Friday, 5 June 2009

Dream Songs

"I am going to give you all some dream songs" said Michael Symmons Roberts early on in last Saturday's Poetry School workshop on writing the poetry sequence.

How wonderful! Everyone should have a dream song; dream songs should be lying on every surface of the house: the fridgetop, the kitchen counter (preferably beside the kettle), on your bedside table, and definitely in the bathroom.

But of course Michael was talking about the American poet John Berryman's great work, a huge sequence called "Dream Songs", written largely when Berryman was in hospital for a long period being treated for depression. And the poet was delighted because in this situation the work came to him and he got it down. Which made me think about the creative act and depression:

Caroline Smailes whose blog I read from time to time has been very candid in a recent post about her own fight with depression some years ago, and this is a young woman who is a very dedicated, enthusiastic writer. I'm not going to go into great lists here of writers who have struggled with serious depression through their lives; anyone can find any amount of examples.

But sometimes illness can trigger creative expression. I am thinking of the poet Molly Holden who was diagnosed with MS, and who wrote some of her most moving poems in the voice of someone shut in behind a window, looking out at a world that was calmly going on without her and which she was no longer able to get out into without help.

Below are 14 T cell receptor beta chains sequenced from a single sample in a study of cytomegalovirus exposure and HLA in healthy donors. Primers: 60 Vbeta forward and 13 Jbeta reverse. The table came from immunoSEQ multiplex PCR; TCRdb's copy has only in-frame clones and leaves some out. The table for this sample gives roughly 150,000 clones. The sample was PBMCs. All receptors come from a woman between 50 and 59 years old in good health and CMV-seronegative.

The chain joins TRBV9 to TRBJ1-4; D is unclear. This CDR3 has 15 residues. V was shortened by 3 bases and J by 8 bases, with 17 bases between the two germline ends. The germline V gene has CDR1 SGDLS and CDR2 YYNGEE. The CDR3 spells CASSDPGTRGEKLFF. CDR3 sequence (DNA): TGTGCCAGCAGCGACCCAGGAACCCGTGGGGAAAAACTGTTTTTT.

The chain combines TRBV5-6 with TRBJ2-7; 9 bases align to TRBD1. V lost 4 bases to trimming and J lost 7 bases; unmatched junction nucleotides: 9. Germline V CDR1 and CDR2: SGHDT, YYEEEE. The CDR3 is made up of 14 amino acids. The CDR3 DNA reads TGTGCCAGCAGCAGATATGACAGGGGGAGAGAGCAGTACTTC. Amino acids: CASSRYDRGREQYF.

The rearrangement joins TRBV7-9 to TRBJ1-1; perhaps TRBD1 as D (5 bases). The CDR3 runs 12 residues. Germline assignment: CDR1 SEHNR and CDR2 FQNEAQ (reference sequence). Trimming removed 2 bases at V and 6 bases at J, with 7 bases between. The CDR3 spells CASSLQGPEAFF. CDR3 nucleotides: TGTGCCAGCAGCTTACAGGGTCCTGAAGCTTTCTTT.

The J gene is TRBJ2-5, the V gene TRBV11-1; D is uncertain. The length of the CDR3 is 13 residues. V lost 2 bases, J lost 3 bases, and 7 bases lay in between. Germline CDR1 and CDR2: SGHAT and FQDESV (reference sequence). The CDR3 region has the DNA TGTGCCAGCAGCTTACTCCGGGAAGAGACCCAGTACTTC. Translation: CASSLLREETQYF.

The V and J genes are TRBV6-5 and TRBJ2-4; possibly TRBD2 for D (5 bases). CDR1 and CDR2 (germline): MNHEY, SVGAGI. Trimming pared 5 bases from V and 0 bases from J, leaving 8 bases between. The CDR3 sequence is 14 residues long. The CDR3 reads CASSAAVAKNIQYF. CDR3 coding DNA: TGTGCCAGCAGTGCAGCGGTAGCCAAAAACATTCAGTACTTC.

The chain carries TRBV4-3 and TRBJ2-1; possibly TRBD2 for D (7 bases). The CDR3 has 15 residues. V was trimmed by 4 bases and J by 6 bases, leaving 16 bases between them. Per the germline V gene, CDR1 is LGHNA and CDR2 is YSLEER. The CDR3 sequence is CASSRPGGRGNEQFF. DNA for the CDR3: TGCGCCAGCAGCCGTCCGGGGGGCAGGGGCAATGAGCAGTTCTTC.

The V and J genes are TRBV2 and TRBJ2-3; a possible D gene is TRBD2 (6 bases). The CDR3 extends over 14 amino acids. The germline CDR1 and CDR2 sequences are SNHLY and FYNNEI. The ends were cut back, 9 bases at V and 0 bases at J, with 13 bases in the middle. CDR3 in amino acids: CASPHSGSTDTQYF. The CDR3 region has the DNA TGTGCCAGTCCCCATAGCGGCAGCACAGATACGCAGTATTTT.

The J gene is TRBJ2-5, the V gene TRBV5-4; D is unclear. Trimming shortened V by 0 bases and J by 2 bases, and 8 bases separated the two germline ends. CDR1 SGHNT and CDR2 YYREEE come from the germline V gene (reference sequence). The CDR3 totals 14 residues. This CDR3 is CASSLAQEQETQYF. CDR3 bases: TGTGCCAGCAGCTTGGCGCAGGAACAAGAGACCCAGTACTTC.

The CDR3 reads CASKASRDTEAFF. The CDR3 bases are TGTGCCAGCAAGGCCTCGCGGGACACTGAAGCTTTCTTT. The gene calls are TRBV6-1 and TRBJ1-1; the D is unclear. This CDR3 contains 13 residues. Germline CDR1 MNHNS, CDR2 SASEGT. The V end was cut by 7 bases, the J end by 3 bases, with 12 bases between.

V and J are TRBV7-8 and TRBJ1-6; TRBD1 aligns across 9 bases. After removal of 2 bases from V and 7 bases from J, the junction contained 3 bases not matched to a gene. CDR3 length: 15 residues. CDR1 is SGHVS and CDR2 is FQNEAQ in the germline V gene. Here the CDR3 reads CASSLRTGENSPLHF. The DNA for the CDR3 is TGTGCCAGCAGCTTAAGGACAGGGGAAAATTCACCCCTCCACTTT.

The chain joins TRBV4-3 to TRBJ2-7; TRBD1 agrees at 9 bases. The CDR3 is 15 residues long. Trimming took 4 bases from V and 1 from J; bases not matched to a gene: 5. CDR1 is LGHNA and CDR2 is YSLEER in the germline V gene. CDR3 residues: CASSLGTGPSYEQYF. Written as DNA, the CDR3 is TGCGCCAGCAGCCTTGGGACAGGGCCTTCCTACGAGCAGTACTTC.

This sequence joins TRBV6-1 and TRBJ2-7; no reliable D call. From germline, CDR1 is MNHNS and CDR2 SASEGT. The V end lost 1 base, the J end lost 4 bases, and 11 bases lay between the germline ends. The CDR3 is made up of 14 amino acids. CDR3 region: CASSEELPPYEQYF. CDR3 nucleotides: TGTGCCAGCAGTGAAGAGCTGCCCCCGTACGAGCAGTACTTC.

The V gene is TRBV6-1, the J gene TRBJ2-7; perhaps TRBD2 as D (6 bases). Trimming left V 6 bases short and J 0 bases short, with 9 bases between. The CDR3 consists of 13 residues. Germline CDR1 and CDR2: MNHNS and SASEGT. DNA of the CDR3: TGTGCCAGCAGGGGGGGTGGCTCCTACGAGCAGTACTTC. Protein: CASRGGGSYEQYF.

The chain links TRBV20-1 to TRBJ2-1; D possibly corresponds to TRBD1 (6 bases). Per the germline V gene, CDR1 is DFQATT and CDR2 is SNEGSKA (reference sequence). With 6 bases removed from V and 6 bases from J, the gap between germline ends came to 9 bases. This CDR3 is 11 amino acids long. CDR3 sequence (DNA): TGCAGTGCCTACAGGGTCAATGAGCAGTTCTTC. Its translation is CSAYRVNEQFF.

A diagnosis of MS is particularly numbing since there is so little that can be done for it. My own husband had MS and when he came out of hospital after receiving that diagnosis, following a crisis that left him paralysed and unable to speak, he recovered enough to throw himself into a fury of doing things, worked very long hours in the lab, and insisted on cutting down a half rotten tree in our garden, a sycamore standing on a slope. I will never forget the manic rage with which he set himself to that task, attacking only the trunk and refusing to do the sensible thing of first removing branches. There was no restraining him and perhaps he needed to express his own helpless despair and anger at being told he had MS, but I can only tell you that when that tree gave way and began slowly to topple down the slope, away from my husband, I have never felt so thankful in my life! It fell against another tree which stood firm.

He was not able to keep this impassioned activity up for long: the disease in his case was quite progressive and he rapidly reached the stage of incontinence, numbness in the hands, problems with speech, his memory shot to pieces, unable even to recognise close members of his own family. He died at the age of 47.

Maybe if he had been a poet he would have written his own dream songs. Instead I have written them for him.

Here's one:

For Finbar

The stars here are like apples
crowding the tree.
You could have picked them one by one,
kept them in the pocket
closest to your heart.

But it is I who watch the stars,
I who cannot name them as you did.
The pockets of my heart are filled
with holes, the bright apples
always out of reach.

This poem was originally published in Poetry Scotland, and later in my pamphlet "Uncertain Days" (Happenstance Press)

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